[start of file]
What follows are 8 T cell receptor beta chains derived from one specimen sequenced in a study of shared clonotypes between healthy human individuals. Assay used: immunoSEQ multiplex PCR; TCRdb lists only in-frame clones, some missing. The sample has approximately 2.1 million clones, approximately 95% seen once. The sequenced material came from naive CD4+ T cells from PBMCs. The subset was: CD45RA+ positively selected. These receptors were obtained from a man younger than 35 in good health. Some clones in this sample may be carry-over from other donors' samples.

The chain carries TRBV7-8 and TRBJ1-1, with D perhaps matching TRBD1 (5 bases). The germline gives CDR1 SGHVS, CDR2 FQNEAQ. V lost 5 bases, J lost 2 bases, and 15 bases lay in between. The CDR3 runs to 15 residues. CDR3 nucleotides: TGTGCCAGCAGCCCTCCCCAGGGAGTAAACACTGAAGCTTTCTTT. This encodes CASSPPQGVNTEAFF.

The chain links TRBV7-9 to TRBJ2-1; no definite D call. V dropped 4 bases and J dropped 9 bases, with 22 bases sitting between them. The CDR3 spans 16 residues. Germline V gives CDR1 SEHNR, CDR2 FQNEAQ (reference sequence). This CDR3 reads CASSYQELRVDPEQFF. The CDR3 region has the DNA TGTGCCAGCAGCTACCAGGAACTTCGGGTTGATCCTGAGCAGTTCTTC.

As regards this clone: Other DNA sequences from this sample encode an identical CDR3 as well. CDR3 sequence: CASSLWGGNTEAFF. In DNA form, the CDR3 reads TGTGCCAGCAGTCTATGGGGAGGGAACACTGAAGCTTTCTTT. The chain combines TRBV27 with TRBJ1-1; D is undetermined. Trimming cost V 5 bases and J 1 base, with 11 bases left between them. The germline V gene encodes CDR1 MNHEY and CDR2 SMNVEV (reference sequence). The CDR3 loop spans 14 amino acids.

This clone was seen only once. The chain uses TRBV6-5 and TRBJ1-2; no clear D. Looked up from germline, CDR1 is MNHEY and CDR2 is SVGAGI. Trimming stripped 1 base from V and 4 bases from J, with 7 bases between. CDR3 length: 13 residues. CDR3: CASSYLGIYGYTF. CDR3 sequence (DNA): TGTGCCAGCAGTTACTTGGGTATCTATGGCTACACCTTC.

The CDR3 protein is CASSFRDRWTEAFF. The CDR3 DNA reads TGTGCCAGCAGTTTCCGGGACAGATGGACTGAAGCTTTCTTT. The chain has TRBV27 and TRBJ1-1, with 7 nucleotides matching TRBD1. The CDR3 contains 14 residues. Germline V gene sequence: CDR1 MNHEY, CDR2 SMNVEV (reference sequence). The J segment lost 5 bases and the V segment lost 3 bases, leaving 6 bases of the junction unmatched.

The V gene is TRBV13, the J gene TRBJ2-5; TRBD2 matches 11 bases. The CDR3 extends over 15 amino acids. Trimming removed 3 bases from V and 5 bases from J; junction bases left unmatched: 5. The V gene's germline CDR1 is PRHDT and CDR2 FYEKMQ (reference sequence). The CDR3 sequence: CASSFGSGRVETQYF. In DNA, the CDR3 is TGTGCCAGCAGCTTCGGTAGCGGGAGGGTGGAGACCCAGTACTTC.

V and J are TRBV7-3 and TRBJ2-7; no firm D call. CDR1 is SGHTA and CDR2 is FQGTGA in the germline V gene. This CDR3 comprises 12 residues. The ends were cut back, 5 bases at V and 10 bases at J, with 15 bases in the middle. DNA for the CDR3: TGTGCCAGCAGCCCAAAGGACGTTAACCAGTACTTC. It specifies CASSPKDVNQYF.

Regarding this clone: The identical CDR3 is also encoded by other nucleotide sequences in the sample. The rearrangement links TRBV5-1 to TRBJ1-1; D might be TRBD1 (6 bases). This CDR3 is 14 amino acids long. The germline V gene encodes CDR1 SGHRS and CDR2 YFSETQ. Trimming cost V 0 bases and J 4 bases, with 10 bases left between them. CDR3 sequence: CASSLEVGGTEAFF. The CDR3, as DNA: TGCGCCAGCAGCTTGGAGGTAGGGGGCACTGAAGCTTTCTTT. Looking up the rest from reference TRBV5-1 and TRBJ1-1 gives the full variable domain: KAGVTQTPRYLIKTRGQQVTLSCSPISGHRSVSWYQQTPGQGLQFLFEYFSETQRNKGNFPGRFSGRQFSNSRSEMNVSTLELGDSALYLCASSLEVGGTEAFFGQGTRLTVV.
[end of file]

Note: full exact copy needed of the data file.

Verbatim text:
What follows are 8 T cell receptor beta chains derived from one specimen sequenced in a study of shared clonotypes between healthy human individuals. Assay used: immunoSEQ multiplex PCR; TCRdb lists only in-frame clones, some missing. The sample has approximately 2.1 million clones, approximately 95% seen once. The sequenced material came from naive CD4+ T cells from PBMCs. The subset was: CD45RA+ positively selected. These receptors were obtained from a man younger than 35 in good health. Some clones in this sample may be carry-over from other donors' samples.

The chain carries TRBV7-8 and TRBJ1-1, with D perhaps matching TRBD1 (5 bases). The germline gives CDR1 SGHVS, CDR2 FQNEAQ. V lost 5 bases, J lost 2 bases, and 15 bases lay in between. The CDR3 runs to 15 residues. CDR3 nucleotides: TGTGCCAGCAGCCCTCCCCAGGGAGTAAACACTGAAGCTTTCTTT. This encodes CASSPPQGVNTEAFF.

The chain links TRBV7-9 to TRBJ2-1; no definite D call. V dropped 4 bases and J dropped 9 bases, with 22 bases sitting between them. The CDR3 spans 16 residues. Germline V gives CDR1 SEHNR, CDR2 FQNEAQ (reference sequence). This CDR3 reads CASSYQELRVDPEQFF. The CDR3 region has the DNA TGTGCCAGCAGCTACCAGGAACTTCGGGTTGATCCTGAGCAGTTCTTC.

As regards this clone: Other DNA sequences from this sample encode an identical CDR3 as well. CDR3 sequence: CASSLWGGNTEAFF. In DNA form, the CDR3 reads TGTGCCAGCAGTCTATGGGGAGGGAACACTGAAGCTTTCTTT. The chain combines TRBV27 with TRBJ1-1; D is undetermined. Trimming cost V 5 bases and J 1 base, with 11 bases left between them. The germline V gene encodes CDR1 MNHEY and CDR2 SMNVEV (reference sequence). The CDR3 loop spans 14 amino acids.

This clone was seen only once. The chain uses TRBV6-5 and TRBJ1-2; no clear D. Looked up from germline, CDR1 is MNHEY and CDR2 is SVGAGI. Trimming stripped 1 base from V and 4 bases from J, with 7 bases between. CDR3 length: 13 residues. CDR3: CASSYLGIYGYTF. CDR3 sequence (DNA): TGTGCCAGCAGTTACTTGGGTATCTATGGCTACACCTTC.

The CDR3 protein is CASSFRDRWTEAFF. The CDR3 DNA reads TGTGCCAGCAGTTTCCGGGACAGATGGACTGAAGCTTTCTTT. The chain has TRBV27 and TRBJ1-1, with 7 nucleotides matching TRBD1. The CDR3 contains 14 residues. Germline V gene sequence: CDR1 MNHEY, CDR2 SMNVEV (reference sequence). The J segment lost 5 bases and the V segment lost 3 bases, leaving 6 bases of the junction unmatched.

The V gene is TRBV13, the J gene TRBJ2-5; TRBD2 matches 11 bases. The CDR3 extends over 15 amino acids. Trimming removed 3 bases from V and 5 bases from J; junction bases left unmatched: 5. The V gene's germline CDR1 is PRHDT and CDR2 FYEKMQ (reference sequence). The CDR3 sequence: CASSFGSGRVETQYF. In DNA, the CDR3 is TGTGCCAGCAGCTTCGGTAGCGGGAGGGTGGAGACCCAGTACTTC.

V and J are TRBV7-3 and TRBJ2-7; no firm D call. CDR1 is SGHTA and CDR2 is FQGTGA in the germline V gene. This CDR3 comprises 12 residues. The ends were cut back, 5 bases at V and 10 bases at J, with 15 bases in the middle. DNA for the CDR3: TGTGCCAGCAGCCCAAAGGACGTTAACCAGTACTTC. It specifies CASSPKDVNQYF.

Regarding this clone: The identical CDR3 is also encoded by other nucleotide sequences in the sample. The rearrangement links TRBV5-1 to TRBJ1-1; D might be TRBD1 (6 bases). This CDR3 is 14 amino acids long. The germline V gene encodes CDR1 SGHRS and CDR2 YFSETQ. Trimming cost V 0 bases and J 4 bases, with 10 bases left between them. CDR3 sequence: CASSLEVGGTEAFF. The CDR3, as DNA: TGCGCCAGCAGCTTGGAGGTAGGGGGCACTGAAGCTTTCTTT. Looking up the rest from reference TRBV5-1 and TRBJ1-1 gives the full variable domain: KAGVTQTPRYLIKTRGQQVTLSCSPISGHRSVSWYQQTPGQGLQFLFEYFSETQRNKGNFPGRFSGRQFSNSRSEMNVSTLELGDSALYLCASSLEVGGTEAFFGQGTRLTVV.